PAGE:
More than the loss of a mere business Grocery fire razed hub of help, sharing

September 22, 1996|By Ellen Gamerman | Ellen Gamerman,SUN STAFF

A charred Korean-English dictionary, open to a definition of enduring happiness, sat in acrid debris on the sidewalk of West North Avenue.

The blackened pages, still soggy from the firefighters' hoses, were among the last remnants of City Food Market. The market, destroyed by fire last week, was just one more Korean grocery in one of the city's largely black neighborhoods.

But the shop meant everything to owner Tae Won Kim, who tried to turn the grocery into a place where local people could find not only food, but jobs, support and camaraderie. Now that the grocery is gone, the folks who came to rely on it are wondering what they will do without it.

"This was Mr. Kim's life," said Lewis Simon, 38, a stock manager who lives a few blocks from the store in West Baltimore. "And it started dawning on me after it burned down -- this was my life, too."

Kim, who worked in the shop seven days a week, grew popular in this community near Druid Hill Park despite the history of inner-city tensions between blacks and Korean merchants. The grocery was not immune to these troubles, but Kim managed to work around them. He and his employees, most of them black, shared a company picnic. Kim and an employee even planned a vacation to North Carolina together.

Good relations

When customers didn't have money, Kim and his shop clerks lent them food. When folks had lots of groceries, the workers drove the goods home for free. When payday came, Kim put roughly 15 percent of his employees' salaries in locked boxes in his office, to save for the future.

City Food Market, at 1314 W. North Ave., wasn't free from crime. But when people tried to shoplift, Kim asked them why. If they said they were hungry and he believed them, he would give them something to eat. Otherwise, Kim would snap their picture. His offer: Put your face on the Wall of Shame, where other suspected shoplifters' photos were posted, or go to the police station.

More than once, the suspects chose the police. Better that than be humiliated in Kim's store, where at least one person they knew would come in every day.

Now that the shop is gone, the victim of an apparent electrical fire early Tuesday, Kim has stayed away except for brief stops outside his demolished store.

"Right now, I'm still in shock," said Kim, 38, who came to Baltimore from Seoul, South Korea, nearly a decade ago. "I just need to be by myself."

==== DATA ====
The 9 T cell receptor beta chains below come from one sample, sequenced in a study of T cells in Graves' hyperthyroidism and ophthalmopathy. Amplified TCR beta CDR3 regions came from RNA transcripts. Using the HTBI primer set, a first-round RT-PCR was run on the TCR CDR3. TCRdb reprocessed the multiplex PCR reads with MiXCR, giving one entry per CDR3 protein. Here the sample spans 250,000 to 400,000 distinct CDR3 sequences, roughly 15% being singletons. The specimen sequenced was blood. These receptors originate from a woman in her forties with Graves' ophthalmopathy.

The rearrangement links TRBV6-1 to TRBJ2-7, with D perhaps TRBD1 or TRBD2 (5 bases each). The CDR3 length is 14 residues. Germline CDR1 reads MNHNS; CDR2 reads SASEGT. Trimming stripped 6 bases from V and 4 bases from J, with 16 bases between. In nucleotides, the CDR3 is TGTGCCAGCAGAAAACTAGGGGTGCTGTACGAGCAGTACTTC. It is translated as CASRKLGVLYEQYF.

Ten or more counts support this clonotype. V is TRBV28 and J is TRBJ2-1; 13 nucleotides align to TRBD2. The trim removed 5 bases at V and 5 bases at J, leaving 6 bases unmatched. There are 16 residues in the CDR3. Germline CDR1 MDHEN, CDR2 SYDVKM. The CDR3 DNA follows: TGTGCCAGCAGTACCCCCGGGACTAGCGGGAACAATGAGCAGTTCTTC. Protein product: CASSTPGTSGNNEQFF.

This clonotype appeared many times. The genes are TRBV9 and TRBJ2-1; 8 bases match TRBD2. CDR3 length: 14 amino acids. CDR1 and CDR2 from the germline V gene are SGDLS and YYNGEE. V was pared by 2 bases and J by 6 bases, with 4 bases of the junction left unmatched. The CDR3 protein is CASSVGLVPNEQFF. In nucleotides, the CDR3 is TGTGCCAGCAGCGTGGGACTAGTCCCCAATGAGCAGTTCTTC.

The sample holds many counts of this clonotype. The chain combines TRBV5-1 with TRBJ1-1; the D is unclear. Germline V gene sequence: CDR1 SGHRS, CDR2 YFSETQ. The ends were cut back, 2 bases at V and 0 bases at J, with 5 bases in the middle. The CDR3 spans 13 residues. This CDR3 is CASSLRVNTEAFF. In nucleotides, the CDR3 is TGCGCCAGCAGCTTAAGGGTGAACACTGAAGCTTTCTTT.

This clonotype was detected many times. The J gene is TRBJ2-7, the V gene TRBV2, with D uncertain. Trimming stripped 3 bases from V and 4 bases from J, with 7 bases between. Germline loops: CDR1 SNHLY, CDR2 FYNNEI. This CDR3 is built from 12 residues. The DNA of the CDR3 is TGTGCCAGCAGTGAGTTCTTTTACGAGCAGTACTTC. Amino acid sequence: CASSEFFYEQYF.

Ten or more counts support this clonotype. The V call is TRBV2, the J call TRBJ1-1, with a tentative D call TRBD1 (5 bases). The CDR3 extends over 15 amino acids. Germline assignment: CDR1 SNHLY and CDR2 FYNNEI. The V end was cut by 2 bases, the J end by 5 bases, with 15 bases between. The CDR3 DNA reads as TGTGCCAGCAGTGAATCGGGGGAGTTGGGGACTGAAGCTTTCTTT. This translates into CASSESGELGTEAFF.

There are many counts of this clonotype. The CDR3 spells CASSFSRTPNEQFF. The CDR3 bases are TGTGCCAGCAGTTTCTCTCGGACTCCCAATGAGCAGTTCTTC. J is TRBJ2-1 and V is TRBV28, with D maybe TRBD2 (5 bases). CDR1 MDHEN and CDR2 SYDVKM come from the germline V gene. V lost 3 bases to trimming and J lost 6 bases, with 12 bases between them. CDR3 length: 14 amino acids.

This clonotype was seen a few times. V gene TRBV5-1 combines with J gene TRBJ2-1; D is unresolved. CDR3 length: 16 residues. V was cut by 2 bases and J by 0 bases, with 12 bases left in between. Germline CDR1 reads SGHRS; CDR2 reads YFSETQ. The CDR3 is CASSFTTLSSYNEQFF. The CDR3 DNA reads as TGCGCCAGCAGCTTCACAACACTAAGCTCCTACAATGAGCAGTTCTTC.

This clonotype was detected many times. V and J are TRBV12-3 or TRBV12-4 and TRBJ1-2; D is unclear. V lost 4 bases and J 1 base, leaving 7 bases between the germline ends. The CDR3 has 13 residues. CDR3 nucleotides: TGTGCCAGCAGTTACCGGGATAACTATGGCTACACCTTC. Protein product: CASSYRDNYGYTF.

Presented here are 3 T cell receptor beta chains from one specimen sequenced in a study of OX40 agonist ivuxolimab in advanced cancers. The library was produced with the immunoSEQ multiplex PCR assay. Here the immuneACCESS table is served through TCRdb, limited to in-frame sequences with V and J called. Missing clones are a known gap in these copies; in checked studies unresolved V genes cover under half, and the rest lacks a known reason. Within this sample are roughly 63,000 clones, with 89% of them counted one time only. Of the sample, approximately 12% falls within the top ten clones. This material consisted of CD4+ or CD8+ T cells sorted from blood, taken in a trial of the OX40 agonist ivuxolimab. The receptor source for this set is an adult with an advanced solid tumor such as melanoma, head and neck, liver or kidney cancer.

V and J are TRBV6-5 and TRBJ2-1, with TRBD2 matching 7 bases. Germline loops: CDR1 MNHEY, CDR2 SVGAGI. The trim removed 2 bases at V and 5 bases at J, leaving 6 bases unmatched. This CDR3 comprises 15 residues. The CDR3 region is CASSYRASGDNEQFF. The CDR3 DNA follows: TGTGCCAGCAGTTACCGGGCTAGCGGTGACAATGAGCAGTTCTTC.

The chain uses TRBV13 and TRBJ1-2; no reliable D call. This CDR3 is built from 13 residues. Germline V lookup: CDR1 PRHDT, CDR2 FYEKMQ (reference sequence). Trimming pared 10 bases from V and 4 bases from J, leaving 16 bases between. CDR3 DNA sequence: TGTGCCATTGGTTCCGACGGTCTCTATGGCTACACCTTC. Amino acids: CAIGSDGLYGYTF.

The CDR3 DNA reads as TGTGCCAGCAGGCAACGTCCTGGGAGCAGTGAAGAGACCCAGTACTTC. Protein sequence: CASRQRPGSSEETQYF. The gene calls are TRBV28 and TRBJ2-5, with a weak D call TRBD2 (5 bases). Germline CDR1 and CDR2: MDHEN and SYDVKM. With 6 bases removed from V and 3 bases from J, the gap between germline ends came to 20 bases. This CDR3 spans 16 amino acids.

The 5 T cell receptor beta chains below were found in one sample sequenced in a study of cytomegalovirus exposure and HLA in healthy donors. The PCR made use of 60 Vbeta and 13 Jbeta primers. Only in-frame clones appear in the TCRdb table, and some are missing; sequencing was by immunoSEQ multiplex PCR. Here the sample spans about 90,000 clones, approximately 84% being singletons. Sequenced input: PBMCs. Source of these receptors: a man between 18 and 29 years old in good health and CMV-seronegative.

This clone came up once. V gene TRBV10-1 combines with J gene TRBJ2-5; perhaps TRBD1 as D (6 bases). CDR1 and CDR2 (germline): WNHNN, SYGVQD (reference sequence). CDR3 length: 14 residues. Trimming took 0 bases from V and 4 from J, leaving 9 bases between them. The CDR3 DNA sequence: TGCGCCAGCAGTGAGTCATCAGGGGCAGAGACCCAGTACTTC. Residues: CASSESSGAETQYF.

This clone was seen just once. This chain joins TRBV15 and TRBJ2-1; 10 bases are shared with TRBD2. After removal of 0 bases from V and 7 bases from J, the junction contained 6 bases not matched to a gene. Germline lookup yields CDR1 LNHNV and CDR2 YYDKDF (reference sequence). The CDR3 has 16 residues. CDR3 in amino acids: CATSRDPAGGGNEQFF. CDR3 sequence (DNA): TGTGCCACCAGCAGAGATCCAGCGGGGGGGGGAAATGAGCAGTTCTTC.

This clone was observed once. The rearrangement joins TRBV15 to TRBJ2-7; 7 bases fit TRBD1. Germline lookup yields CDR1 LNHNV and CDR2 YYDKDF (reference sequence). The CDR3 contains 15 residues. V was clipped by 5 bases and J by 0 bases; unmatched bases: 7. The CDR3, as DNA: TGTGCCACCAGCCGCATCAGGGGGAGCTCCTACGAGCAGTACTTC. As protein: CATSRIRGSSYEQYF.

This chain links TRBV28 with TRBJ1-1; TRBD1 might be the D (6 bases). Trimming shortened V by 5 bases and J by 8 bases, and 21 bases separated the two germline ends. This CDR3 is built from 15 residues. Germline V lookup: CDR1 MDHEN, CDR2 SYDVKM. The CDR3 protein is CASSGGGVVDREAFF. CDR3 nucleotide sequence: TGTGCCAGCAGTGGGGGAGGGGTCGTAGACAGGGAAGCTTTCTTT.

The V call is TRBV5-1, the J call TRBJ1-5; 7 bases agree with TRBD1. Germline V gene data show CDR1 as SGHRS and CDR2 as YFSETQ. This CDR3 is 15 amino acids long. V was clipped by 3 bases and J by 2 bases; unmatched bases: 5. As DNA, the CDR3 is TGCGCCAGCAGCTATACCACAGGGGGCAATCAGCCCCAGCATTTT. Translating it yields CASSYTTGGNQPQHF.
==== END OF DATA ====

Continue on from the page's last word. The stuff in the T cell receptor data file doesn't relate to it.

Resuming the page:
Kim was one of 700 Korean-American shop owners in the Baltimore area, a close-knit group of business people who help each other with loans and advice. News of Kim's loss hit the Korean radio channel, a limited-frequency station in Baltimore, and soon folks were calling one another, inquiring about Kim.

Although Kim would not say whether he would try to revive the business, which he bought with a partner two years ago, his friends and relatives are skeptical. The insurance Kim purchased may not cover the estimated $350,000 in damage, they said. "It is a very slim chance that Mr. Kim will ever go back," said Jin Kang, Kim's brother-in-law, who runs a market on St. Paul Street. "It was his future. And now suddenly he is out of a job."

Signs of Kim's ambitions were visible in the debris outside the shop: a smattering of business cards, a charred guide to better business management, a bound business address book. And, of course, a ruined New Little English Korea Dictionary.

"He used to read that dictionary like the Bible," said Anthony Yarborough, 29, an assistant manager who lives in the neighborhood. "Whenever he heard somebody using big words he didn't understand, he had that thing out."

The influx of younger Koreans, such as Kim, into the work force has helped ease some tensions in largely black neighborhoods, said Kap Y. Park, a vice president of the Korean-American Grocers Association. Shopkeepers are reporting far fewer complaints than five years ago, he said.

"The younger generation, they are integrating more," said Park. "They have less of a language problem than older generations, and they study more."

Back on West North Avenue, the sight of the burned-out store stopped sidewalk traffic last week.

'I just feel so bad'

Lynette Walker, a regular customer who lives a few doors down, wondered whether she would find another shopkeeper who would help her the way Kim did. Once, when she ran short of

change, he lent her money. When she repaid him the next day, he was so pleased he asked her to take something off the shelves for free. She refused.

"I don't know what I'm going to do now," Walker told some former workers who gathered outside the shop. "I just feel so bad. I'm going to miss you all so much."

Now, City Food Market is further disintegrating. Shortly after the fire, a man was arrested for stealing 50 bottles of fruit juice.

Bystanders saw people stealing everything from diapers to meat. The money in the office safes is gone or burned. The building has been condemned.

Last week's fire put Simon, the stock manager, out of work and threatened to place him on public assistance -- something he has accepted only twice for short periods. As he stood outside EPIC Prescription with a job application in his hand, he wondered whether he would ever find a place as comfortable as Kim's market.

"It was very fortunate, running into Mr. Kim," said Simon. "He wanted the people around him to be just as successful as he was. Now it's all gone, and it just feels like such a loss."

Pub Date: 9/22/96

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